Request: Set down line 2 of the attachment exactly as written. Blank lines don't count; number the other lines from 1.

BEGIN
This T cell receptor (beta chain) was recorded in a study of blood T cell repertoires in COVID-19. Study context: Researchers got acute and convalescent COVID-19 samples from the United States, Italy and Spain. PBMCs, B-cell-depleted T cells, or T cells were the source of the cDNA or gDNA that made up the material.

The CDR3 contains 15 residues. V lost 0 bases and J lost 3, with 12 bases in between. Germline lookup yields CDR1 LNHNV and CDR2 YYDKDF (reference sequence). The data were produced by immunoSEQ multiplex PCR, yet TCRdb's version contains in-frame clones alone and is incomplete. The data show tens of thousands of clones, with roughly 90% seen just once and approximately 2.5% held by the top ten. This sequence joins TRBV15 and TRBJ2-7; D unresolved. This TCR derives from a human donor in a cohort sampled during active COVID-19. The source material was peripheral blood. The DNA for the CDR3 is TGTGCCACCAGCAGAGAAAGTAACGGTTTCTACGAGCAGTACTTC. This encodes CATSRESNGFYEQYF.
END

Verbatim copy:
The CDR3 contains 15 residues. V lost 0 bases and J lost 3, with 12 bases in between. Germline lookup yields CDR1 LNHNV and CDR2 YYDKDF (reference sequence). The data were produced by immunoSEQ multiplex PCR, yet TCRdb's version contains in-frame clones alone and is incomplete. The data show tens of thousands of clones, with roughly 90% seen just once and approximately 2.5% held by the top ten. This sequence joins TRBV15 and TRBJ2-7; D unresolved. This TCR derives from a human donor in a cohort sampled during active COVID-19. The source material was peripheral blood. The DNA for the CDR3 is TGTGCCACCAGCAGAGAAAGTAACGGTTTCTACGAGCAGTACTTC. This encodes CATSRESNGFYEQYF.